At the last moment, the sheriff must have managed to pull the crippled vessel up from its death plunge. But it was still too late. The shuttle ploughed through one end of her home. Smashing through the house, leaving it in ruin as the shuttle veered up into the sky only to fail and careen towards the hard packed earth. Its fiery nose gouging into the ground before somersaulting head over heels on itself, each landing a further self-inflicted hammer blow to the shuttle. Pummelled and ruined, it tumbled towards Judy, bearing down on her little figure. Judy could not compel her legs to move and she remained rooted to the spot awaiting her death.
She closed her eyes and accepted her fate with tears streaking down her face as she sobbed for her mother and father. Dirt, rocks and smoke engulfed her face, choking the breath out of her as the last squeals of the shuttle subsided as it screeched to a halt within meters of her position.
Through heavy eyes, clogged with dirt and tears, Judy took in the ruined visage and her proximity to death. Her knees collapsed under her as she dropped heavily to the ground.
Long moments later, she looked up from the dirt, through the smoke and settling dust. Overhead the sun was starting to burn harshly. Judy felt a cold resolve steel her nerves as she stood, not without effort, and purposefully strode through the whipping smoke and past the burning hulk of the shuttle.
Clearing the crash site, she took in the sight of her home. Flames engulfed one half of the homestead and were quickly consuming the remainder. She saw figures staggering from the ruins. And this compelled her to run. Her family were alive! She ran on tripping and stumbling over the trough furrowed by the crashing shuttle.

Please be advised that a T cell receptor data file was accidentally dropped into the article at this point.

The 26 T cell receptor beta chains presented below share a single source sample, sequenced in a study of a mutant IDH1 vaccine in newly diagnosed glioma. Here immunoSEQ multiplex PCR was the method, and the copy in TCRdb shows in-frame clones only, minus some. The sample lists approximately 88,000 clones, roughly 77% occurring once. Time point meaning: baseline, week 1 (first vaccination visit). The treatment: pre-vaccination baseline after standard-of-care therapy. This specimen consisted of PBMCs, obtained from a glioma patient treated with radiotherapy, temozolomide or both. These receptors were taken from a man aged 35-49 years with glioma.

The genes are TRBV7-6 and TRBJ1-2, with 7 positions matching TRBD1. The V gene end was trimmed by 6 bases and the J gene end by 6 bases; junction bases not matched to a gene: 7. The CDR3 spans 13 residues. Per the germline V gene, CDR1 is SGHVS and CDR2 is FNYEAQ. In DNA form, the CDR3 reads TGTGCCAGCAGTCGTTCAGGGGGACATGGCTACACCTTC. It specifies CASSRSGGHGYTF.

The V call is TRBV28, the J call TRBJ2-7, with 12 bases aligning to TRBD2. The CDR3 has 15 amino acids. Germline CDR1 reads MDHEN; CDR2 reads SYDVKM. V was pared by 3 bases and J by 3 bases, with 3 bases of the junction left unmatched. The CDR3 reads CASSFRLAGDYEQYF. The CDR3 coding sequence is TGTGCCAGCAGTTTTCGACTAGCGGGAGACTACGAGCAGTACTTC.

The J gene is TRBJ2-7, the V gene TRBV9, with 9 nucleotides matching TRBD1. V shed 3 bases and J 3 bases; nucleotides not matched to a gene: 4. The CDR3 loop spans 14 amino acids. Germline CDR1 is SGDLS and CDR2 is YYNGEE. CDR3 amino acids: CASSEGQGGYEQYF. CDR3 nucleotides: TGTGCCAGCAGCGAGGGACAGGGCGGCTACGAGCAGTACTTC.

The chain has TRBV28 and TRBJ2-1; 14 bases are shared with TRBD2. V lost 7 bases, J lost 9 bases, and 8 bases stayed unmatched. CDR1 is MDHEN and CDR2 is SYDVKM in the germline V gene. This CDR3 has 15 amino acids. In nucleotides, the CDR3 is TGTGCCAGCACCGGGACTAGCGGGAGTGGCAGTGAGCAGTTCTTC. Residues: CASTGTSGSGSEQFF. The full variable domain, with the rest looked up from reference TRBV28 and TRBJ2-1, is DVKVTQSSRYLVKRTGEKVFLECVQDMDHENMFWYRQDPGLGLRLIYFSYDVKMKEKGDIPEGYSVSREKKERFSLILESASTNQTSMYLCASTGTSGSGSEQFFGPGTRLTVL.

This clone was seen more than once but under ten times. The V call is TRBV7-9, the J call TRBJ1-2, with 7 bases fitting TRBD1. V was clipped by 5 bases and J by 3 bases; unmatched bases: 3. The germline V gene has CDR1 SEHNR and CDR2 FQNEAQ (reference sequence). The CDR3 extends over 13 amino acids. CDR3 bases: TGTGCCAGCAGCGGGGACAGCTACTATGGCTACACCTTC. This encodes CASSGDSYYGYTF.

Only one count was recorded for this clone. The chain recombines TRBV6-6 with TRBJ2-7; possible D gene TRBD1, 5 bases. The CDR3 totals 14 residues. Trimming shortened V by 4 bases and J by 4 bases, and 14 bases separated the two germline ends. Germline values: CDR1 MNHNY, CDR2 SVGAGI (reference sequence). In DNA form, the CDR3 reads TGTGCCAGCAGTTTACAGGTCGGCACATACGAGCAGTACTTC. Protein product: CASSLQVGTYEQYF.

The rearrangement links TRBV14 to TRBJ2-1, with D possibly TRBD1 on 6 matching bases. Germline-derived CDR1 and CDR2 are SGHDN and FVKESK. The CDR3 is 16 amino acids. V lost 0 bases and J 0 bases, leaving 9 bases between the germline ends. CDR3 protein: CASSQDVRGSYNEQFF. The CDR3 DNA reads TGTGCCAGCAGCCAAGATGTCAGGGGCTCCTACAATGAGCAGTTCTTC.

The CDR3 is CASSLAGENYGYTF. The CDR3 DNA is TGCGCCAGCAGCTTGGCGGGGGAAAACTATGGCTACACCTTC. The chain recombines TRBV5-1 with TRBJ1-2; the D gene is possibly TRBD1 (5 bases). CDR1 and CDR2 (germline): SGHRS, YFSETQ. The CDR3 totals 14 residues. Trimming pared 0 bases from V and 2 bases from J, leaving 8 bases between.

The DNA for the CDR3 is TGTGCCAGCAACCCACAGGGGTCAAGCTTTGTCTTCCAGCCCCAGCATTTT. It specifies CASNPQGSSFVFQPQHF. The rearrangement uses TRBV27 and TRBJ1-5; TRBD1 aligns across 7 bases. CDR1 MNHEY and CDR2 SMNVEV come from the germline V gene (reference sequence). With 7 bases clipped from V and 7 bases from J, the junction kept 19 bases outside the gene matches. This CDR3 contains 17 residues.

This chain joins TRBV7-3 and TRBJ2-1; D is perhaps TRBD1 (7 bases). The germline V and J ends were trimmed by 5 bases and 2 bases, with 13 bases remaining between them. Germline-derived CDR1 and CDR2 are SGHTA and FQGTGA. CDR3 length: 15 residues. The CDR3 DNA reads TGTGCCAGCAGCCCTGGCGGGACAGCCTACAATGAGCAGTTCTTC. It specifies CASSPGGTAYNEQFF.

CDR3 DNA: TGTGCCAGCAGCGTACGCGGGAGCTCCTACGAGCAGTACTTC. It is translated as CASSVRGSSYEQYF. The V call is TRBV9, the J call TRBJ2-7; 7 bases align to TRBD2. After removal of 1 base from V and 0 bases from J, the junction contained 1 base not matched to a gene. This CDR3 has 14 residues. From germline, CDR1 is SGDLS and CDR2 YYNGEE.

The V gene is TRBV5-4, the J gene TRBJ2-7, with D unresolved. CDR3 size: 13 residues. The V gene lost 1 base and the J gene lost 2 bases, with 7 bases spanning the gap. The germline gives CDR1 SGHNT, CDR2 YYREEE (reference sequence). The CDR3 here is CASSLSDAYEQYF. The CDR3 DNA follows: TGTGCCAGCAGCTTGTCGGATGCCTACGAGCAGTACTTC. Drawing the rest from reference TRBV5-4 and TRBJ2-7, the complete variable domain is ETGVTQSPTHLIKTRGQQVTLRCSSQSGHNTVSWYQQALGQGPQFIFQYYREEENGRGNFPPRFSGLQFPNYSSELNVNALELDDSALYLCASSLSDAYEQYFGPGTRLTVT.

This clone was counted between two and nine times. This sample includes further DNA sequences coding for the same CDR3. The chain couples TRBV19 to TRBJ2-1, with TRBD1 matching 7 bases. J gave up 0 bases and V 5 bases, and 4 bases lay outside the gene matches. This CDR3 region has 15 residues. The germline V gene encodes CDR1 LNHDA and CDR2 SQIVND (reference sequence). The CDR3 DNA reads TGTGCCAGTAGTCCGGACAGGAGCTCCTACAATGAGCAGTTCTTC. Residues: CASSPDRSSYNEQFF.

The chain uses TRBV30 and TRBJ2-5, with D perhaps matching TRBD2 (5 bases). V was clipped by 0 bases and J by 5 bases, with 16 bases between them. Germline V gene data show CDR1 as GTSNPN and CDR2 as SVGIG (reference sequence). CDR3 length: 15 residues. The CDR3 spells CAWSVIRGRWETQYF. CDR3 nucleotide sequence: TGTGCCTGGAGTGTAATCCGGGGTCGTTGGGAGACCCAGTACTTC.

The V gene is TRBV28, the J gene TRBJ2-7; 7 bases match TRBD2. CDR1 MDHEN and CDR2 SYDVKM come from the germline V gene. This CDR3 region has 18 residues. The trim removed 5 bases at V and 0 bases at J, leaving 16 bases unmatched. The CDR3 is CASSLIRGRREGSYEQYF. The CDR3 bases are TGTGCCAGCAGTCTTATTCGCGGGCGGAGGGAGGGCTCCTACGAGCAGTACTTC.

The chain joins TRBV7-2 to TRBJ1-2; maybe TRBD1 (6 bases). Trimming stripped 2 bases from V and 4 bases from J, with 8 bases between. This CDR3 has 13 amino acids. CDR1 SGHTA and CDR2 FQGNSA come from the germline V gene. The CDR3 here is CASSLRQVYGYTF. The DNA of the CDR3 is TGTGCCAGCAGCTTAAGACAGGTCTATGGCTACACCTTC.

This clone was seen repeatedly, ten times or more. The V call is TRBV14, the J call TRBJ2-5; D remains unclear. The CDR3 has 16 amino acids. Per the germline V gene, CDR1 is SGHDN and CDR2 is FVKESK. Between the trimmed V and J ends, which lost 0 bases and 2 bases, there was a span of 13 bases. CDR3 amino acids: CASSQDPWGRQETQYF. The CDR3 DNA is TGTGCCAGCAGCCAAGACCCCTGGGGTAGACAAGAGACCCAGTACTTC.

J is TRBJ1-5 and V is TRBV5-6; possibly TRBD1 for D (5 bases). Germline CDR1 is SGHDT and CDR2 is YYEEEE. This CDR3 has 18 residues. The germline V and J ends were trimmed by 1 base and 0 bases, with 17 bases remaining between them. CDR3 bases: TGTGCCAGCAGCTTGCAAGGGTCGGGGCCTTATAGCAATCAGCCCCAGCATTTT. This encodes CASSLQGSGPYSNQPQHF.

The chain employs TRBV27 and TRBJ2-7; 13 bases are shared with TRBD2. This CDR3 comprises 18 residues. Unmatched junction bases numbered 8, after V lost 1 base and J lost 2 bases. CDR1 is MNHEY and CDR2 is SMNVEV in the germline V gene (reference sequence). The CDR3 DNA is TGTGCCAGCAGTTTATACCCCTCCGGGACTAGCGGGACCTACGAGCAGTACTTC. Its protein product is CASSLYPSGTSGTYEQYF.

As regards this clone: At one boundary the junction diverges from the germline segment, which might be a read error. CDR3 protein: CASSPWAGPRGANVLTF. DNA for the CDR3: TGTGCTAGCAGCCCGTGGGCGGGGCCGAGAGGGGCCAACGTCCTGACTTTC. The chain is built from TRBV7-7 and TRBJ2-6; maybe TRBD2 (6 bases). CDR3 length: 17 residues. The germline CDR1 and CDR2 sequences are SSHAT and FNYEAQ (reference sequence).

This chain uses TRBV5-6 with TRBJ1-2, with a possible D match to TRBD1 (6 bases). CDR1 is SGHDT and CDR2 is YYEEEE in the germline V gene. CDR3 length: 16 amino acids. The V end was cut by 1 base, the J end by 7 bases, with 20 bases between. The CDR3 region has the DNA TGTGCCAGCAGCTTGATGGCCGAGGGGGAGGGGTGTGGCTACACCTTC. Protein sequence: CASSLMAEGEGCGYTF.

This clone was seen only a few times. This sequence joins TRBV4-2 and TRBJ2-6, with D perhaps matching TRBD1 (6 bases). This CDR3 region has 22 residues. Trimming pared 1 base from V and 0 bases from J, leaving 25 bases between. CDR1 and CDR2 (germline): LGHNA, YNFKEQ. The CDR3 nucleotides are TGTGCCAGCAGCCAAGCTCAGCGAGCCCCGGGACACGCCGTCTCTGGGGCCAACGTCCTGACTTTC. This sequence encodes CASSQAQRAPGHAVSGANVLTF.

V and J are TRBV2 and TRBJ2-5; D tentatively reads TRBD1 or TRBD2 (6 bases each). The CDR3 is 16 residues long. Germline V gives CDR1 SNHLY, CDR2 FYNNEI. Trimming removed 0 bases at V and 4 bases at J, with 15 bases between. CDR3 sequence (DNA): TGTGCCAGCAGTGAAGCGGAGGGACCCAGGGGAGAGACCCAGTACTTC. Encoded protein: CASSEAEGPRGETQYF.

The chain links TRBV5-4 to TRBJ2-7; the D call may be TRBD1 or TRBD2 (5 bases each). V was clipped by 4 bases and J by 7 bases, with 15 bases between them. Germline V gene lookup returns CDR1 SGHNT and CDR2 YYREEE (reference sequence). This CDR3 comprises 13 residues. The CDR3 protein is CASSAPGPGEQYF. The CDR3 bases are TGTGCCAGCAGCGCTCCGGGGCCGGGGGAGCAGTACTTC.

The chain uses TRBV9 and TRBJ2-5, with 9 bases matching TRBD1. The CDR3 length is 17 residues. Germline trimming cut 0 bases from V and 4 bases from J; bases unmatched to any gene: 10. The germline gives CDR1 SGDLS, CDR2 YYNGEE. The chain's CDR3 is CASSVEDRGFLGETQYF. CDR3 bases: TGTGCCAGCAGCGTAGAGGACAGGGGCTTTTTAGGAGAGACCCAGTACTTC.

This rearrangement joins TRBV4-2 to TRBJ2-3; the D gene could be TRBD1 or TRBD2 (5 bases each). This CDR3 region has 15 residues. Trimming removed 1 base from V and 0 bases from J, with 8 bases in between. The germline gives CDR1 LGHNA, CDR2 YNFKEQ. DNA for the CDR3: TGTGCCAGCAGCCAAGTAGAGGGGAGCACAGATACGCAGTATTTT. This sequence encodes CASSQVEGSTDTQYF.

Coming closer to the house though her feet faltered. Shock then punched her gut as she saw the unmistakable figure of father carrying her mother lifeless in his arms. At his feet, grandmamma pulled on his ripped and charred trousers, harking out for her daughter. Pleading and shrieking for her ‘little doll' to open her eyes.
"DADDY?" A cry of anguish and horror roared through Judy.
Her father's head, looking down forlornly on his loving wife, lifted slowly with grief and puzzlement and when his eyes took in his little Judy, dress torn, face soot covered and tear streaked, Judy saw his heart break as he took in his now motherless daughter. He tried to mouth, "Judy," back in response but he sank to the ground instead. In his arms he continued to cradle his wife as her mother with bleeding legs dragged herself across the burning debris strewn yard towards her daughter.
Judy took in the tableau before she darted forwards shrieking out ‘Mummy' again and again and again. Imploring of the heavens to grant her, her mother back. Her father groped forwards and pulled Judy into him. Together they burying their faces to kiss and plaster her mother, his wife with tears and tender whispers. Judy felt herself suffocating as her world narrowed down to the vision of her mother's serene death mask face.
Behind them, the house burned, churning wild flames and smoke up into the sky.
* * *
Long hours passed. The sun overhead burned furiously but they cradled and rocked one another in dumb grief oblivious. The raging fire continued to burn but had abated and the structure started to collapse in on itself. Another dirt devil churned through the detritus of their life.